While we were able in the last few crop cycles to produce these very exciting Naturals from well harvested and meticulously sorted cherry, the introduction of a state-of-the-art wet mill will mean that our Mubuku Project will be characterized by our ability to produce strong specialty grades in every across all processing methods, as well as creating a freedom to experiment with some new and exciting ways to bring out the great flavors locked up in these coffees.  

For the production of these Naturals, we employed around 90 seasonal staff at the drying tables. These workers are focused almost exclusively on caring for drying cherry. They turn and rake the cherry frequently to promote even drying. As they turn cherry, they visually inspect it for any damaged or defective coffee and remove it. They’re also keeping track of the weather to make sure cherry is properly protected from rain, excess moisture and too much sunlight.   

A smaller team runs the warehouse where we do manual hulling for sample preparation. These samples are sent to the lab in Kampala on a weekly basis. Once the sample indicates a moisture content of between 11 and 12%, we bag the dried cherry and let it rest until trucking it up to Kampala.  
Once it arrives in Kampala, we cup through all the day lots to inspect consistency and figure out the best ways to group day lots, based on cup quality, so that no premium coffee slips through the cracks.

UGACOF/Sucafina Uganda

Our partner, UGACOF/Sucafina Uganda is committed to improving quality in Uganda by building new washing stations and infrastructure and training personnel in the region. Collaborations with our FarmerHub program and our sustainability partner, the Kahawatu Foundation, are building upon our work to expand farmers’ access to better resources and better training. Our connections to our more established operations in nearby Rwanda, Burundi and Kenya offer us advice and a perspective steeped in a familiarity with East Africa.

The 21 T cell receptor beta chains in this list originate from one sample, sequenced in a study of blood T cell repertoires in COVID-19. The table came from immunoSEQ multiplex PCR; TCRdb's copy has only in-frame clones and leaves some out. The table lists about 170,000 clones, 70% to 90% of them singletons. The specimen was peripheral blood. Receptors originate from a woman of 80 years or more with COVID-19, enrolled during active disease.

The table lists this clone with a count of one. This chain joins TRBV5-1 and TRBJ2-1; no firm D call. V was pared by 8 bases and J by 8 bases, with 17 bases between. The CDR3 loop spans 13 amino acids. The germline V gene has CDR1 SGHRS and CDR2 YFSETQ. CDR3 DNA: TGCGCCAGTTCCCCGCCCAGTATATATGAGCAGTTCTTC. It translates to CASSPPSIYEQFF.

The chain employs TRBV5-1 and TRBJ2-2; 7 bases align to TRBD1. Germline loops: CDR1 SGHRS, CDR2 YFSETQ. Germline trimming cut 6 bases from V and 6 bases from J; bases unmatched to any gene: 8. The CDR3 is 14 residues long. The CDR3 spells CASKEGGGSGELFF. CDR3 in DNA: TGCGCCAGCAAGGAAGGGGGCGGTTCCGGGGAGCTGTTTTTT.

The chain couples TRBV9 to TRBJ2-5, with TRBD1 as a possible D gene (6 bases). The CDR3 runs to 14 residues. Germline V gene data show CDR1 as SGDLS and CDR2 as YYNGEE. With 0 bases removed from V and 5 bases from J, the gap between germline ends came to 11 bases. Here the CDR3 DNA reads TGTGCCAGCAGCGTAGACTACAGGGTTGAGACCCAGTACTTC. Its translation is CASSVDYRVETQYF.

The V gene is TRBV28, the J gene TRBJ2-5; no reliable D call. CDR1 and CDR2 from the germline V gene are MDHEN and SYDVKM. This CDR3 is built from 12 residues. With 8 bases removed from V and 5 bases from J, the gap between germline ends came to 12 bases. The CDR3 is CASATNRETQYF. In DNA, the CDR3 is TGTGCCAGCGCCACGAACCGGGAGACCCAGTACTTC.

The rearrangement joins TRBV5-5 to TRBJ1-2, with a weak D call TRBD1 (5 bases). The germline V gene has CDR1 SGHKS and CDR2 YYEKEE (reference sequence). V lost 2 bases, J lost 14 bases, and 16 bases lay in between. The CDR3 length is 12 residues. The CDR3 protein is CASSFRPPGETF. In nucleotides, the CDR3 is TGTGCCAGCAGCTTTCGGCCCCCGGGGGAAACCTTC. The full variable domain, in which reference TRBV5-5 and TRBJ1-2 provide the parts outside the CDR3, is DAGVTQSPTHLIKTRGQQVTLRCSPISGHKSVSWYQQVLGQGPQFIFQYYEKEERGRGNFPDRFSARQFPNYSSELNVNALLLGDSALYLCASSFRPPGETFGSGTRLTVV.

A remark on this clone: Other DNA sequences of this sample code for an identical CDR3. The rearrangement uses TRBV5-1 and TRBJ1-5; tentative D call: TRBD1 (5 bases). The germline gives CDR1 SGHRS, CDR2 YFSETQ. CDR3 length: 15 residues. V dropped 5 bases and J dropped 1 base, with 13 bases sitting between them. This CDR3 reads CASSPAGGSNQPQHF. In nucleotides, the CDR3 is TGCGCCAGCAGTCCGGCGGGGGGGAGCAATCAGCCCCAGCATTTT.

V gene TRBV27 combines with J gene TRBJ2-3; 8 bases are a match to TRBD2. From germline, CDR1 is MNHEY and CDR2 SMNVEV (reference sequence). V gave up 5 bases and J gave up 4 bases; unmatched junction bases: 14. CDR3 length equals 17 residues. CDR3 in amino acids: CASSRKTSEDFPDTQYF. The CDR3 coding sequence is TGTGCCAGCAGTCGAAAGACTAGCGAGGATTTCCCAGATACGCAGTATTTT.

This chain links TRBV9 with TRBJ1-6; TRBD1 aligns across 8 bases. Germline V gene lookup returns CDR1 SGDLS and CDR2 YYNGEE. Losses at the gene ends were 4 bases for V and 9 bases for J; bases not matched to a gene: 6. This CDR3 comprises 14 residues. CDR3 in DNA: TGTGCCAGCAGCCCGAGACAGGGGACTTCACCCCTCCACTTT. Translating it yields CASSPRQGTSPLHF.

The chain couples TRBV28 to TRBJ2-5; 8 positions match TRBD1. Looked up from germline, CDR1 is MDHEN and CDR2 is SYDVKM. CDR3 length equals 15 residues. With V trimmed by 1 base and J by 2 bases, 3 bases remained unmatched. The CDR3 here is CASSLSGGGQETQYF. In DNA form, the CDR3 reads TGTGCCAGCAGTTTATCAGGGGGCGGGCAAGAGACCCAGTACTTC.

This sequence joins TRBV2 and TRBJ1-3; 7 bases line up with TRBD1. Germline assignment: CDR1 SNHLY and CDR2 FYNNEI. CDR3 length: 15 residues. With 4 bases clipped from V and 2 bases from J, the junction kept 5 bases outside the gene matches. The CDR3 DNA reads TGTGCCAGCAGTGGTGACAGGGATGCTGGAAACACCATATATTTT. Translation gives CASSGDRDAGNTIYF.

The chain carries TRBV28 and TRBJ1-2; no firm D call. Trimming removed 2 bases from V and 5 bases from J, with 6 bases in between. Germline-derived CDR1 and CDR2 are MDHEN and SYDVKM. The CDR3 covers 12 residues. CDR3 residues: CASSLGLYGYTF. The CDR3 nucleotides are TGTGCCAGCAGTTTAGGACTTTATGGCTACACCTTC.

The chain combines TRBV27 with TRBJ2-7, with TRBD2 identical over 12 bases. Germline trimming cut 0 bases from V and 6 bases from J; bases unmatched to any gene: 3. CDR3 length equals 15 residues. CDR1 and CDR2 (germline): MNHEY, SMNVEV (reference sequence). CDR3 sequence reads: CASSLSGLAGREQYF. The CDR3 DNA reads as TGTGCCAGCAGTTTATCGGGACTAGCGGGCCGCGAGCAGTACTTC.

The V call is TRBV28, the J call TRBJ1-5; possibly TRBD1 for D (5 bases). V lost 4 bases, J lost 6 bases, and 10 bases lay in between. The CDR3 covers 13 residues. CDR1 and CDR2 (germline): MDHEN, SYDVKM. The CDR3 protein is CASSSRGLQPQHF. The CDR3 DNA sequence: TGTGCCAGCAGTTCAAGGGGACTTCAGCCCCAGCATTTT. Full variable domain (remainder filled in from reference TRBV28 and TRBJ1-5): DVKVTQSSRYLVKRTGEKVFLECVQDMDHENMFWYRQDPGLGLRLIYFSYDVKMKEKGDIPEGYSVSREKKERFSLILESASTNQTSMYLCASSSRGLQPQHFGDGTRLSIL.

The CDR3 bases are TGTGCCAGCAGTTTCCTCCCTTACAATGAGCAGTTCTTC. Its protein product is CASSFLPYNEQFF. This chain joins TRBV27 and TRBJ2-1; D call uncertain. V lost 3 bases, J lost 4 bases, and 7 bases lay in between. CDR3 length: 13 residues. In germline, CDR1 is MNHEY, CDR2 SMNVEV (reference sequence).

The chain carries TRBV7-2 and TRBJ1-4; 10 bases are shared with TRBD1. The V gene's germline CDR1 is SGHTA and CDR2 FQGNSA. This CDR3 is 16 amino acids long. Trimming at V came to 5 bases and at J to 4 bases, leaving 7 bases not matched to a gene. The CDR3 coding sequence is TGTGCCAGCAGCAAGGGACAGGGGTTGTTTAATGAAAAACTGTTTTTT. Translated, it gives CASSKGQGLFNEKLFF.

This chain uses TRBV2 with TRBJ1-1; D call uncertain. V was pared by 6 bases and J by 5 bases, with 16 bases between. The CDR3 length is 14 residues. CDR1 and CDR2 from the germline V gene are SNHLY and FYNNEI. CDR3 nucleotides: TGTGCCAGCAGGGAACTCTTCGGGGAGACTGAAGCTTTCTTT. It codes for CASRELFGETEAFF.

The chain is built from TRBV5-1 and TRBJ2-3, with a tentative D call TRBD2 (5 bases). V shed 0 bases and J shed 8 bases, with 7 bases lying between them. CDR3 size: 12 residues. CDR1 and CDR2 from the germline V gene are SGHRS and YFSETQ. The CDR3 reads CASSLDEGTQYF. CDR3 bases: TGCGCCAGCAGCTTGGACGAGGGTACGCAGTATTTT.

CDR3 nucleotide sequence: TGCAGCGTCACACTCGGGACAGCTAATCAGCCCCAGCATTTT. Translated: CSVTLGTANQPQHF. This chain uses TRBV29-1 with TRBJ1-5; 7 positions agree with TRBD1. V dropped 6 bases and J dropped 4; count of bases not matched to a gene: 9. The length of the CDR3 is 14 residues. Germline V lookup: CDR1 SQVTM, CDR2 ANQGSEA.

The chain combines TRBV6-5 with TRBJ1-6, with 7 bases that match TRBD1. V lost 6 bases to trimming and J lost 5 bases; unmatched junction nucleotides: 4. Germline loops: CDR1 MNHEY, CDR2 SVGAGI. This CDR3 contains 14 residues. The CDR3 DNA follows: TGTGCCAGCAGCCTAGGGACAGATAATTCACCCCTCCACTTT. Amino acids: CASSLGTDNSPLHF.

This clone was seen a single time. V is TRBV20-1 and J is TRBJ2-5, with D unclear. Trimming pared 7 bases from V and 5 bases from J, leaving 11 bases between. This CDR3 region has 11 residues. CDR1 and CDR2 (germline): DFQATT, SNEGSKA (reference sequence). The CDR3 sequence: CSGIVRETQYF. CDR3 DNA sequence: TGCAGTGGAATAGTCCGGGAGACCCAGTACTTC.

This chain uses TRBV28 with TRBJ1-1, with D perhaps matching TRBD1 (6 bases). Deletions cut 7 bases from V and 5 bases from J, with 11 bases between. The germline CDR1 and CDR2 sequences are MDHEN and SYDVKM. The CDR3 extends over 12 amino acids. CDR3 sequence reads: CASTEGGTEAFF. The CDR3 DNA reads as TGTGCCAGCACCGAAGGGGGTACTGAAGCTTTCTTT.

The bulk of our work in Uganda is focused in the West, near the Rwenzori Mountains. The biggest difference between East (Mount Elgon) and West (Rwenzori) is that Mount Elgon is a more established and competitive market. We are excited to be at the forefront of the drive for enhancing coffee production infrastructure, developing the industry and becoming reliable partners for farmers in the Rwenzori Mountain region.

It is clear to us that the potential in this region might exceed our expectations and even the potential of the popular Mount Elgon region. With an ever-growing demand for high quality Arabicas and a sustained interest from roasters and coffee drinkers in the East African origins, we are very confident that, with diligence and effort, Western Ugandan coffees will be able to take their place alongside the other great East African coffees. ​